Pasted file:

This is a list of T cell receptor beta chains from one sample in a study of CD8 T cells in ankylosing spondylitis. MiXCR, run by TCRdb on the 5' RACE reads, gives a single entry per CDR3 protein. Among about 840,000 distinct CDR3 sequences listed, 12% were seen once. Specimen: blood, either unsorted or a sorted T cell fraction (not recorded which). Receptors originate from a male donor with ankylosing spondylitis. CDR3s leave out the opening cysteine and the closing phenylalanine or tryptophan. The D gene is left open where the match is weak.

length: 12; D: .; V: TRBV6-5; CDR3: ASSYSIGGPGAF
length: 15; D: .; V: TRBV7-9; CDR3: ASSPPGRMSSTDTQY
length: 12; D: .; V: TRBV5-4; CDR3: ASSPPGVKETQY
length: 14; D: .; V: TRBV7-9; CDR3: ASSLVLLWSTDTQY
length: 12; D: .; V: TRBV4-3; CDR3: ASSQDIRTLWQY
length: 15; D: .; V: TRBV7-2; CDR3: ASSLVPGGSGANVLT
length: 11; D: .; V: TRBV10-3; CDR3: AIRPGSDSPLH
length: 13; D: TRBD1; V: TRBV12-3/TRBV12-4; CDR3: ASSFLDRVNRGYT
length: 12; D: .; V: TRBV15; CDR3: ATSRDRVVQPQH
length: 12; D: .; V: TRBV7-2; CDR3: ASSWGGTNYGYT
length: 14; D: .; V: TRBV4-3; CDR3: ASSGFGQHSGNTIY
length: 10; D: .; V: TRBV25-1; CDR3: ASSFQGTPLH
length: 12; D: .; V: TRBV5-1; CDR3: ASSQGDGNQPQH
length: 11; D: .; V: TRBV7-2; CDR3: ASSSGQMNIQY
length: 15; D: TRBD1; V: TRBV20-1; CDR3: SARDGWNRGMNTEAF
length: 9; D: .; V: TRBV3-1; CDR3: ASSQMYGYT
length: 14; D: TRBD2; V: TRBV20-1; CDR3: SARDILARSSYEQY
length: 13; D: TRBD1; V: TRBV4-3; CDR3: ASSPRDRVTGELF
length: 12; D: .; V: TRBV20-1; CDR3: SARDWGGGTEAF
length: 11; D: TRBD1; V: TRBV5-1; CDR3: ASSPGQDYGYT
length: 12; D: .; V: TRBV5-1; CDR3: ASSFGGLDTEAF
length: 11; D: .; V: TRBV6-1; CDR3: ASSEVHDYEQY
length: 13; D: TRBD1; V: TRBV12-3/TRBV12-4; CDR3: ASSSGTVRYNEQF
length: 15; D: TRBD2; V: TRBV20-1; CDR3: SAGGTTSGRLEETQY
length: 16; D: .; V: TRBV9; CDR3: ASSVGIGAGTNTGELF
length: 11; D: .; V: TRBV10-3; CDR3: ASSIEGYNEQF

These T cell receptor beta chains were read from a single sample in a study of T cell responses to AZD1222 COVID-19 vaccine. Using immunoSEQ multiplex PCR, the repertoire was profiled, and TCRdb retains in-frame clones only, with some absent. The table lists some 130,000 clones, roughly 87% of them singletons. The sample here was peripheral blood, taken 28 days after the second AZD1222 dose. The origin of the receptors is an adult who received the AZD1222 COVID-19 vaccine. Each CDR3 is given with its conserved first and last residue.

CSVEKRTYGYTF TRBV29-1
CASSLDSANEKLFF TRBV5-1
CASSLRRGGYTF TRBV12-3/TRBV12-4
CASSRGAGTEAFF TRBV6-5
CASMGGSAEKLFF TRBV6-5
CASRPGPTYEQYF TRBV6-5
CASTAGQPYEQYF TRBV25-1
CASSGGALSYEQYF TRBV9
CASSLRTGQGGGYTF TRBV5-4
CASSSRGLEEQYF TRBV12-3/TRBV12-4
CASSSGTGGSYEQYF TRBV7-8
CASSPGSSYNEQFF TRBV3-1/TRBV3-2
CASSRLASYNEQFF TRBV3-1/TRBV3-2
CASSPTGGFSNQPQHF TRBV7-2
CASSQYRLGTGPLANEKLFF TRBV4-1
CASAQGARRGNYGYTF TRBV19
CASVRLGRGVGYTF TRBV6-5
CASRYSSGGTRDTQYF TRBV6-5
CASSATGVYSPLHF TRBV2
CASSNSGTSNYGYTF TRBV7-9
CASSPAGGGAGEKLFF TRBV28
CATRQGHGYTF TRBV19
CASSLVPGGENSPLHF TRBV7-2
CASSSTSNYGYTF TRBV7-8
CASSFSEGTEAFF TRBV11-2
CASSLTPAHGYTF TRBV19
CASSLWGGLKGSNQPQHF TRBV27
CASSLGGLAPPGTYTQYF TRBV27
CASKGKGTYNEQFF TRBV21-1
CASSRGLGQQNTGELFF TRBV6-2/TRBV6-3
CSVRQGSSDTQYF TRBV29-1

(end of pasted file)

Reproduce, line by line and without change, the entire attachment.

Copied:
This is a list of T cell receptor beta chains from one sample in a study of CD8 T cells in ankylosing spondylitis. MiXCR, run by TCRdb on the 5' RACE reads, gives a single entry per CDR3 protein. Among about 840,000 distinct CDR3 sequences listed, 12% were seen once. Specimen: blood, either unsorted or a sorted T cell fraction (not recorded which). Receptors originate from a male donor with ankylosing spondylitis. CDR3s leave out the opening cysteine and the closing phenylalanine or tryptophan. The D gene is left open where the match is weak.

length: 12; D: .; V: TRBV6-5; CDR3: ASSYSIGGPGAF
length: 15; D: .; V: TRBV7-9; CDR3: ASSPPGRMSSTDTQY
length: 12; D: .; V: TRBV5-4; CDR3: ASSPPGVKETQY
length: 14; D: .; V: TRBV7-9; CDR3: ASSLVLLWSTDTQY
length: 12; D: .; V: TRBV4-3; CDR3: ASSQDIRTLWQY
length: 15; D: .; V: TRBV7-2; CDR3: ASSLVPGGSGANVLT
length: 11; D: .; V: TRBV10-3; CDR3: AIRPGSDSPLH
length: 13; D: TRBD1; V: TRBV12-3/TRBV12-4; CDR3: ASSFLDRVNRGYT
length: 12; D: .; V: TRBV15; CDR3: ATSRDRVVQPQH
length: 12; D: .; V: TRBV7-2; CDR3: ASSWGGTNYGYT
length: 14; D: .; V: TRBV4-3; CDR3: ASSGFGQHSGNTIY
length: 10; D: .; V: TRBV25-1; CDR3: ASSFQGTPLH
length: 12; D: .; V: TRBV5-1; CDR3: ASSQGDGNQPQH
length: 11; D: .; V: TRBV7-2; CDR3: ASSSGQMNIQY
length: 15; D: TRBD1; V: TRBV20-1; CDR3: SARDGWNRGMNTEAF
length: 9; D: .; V: TRBV3-1; CDR3: ASSQMYGYT
length: 14; D: TRBD2; V: TRBV20-1; CDR3: SARDILARSSYEQY
length: 13; D: TRBD1; V: TRBV4-3; CDR3: ASSPRDRVTGELF
length: 12; D: .; V: TRBV20-1; CDR3: SARDWGGGTEAF
length: 11; D: TRBD1; V: TRBV5-1; CDR3: ASSPGQDYGYT
length: 12; D: .; V: TRBV5-1; CDR3: ASSFGGLDTEAF
length: 11; D: .; V: TRBV6-1; CDR3: ASSEVHDYEQY
length: 13; D: TRBD1; V: TRBV12-3/TRBV12-4; CDR3: ASSSGTVRYNEQF
length: 15; D: TRBD2; V: TRBV20-1; CDR3: SAGGTTSGRLEETQY
length: 16; D: .; V: TRBV9; CDR3: ASSVGIGAGTNTGELF
length: 11; D: .; V: TRBV10-3; CDR3: ASSIEGYNEQF

These T cell receptor beta chains were read from a single sample in a study of T cell responses to AZD1222 COVID-19 vaccine. Using immunoSEQ multiplex PCR, the repertoire was profiled, and TCRdb retains in-frame clones only, with some absent. The table lists some 130,000 clones, roughly 87% of them singletons. The sample here was peripheral blood, taken 28 days after the second AZD1222 dose. The origin of the receptors is an adult who received the AZD1222 COVID-19 vaccine. Each CDR3 is given with its conserved first and last residue.

CSVEKRTYGYTF TRBV29-1
CASSLDSANEKLFF TRBV5-1
CASSLRRGGYTF TRBV12-3/TRBV12-4
CASSRGAGTEAFF TRBV6-5
CASMGGSAEKLFF TRBV6-5
CASRPGPTYEQYF TRBV6-5
CASTAGQPYEQYF TRBV25-1
CASSGGALSYEQYF TRBV9
CASSLRTGQGGGYTF TRBV5-4
CASSSRGLEEQYF TRBV12-3/TRBV12-4
CASSSGTGGSYEQYF TRBV7-8
CASSPGSSYNEQFF TRBV3-1/TRBV3-2
CASSRLASYNEQFF TRBV3-1/TRBV3-2
CASSPTGGFSNQPQHF TRBV7-2
CASSQYRLGTGPLANEKLFF TRBV4-1
CASAQGARRGNYGYTF TRBV19
CASVRLGRGVGYTF TRBV6-5
CASRYSSGGTRDTQYF TRBV6-5
CASSATGVYSPLHF TRBV2
CASSNSGTSNYGYTF TRBV7-9
CASSPAGGGAGEKLFF TRBV28
CATRQGHGYTF TRBV19
CASSLVPGGENSPLHF TRBV7-2
CASSSTSNYGYTF TRBV7-8
CASSFSEGTEAFF TRBV11-2
CASSLTPAHGYTF TRBV19
CASSLWGGLKGSNQPQHF TRBV27
CASSLGGLAPPGTYTQYF TRBV27
CASKGKGTYNEQFF TRBV21-1
CASSRGLGQQNTGELFF TRBV6-2/TRBV6-3
CSVRQGSSDTQYF TRBV29-1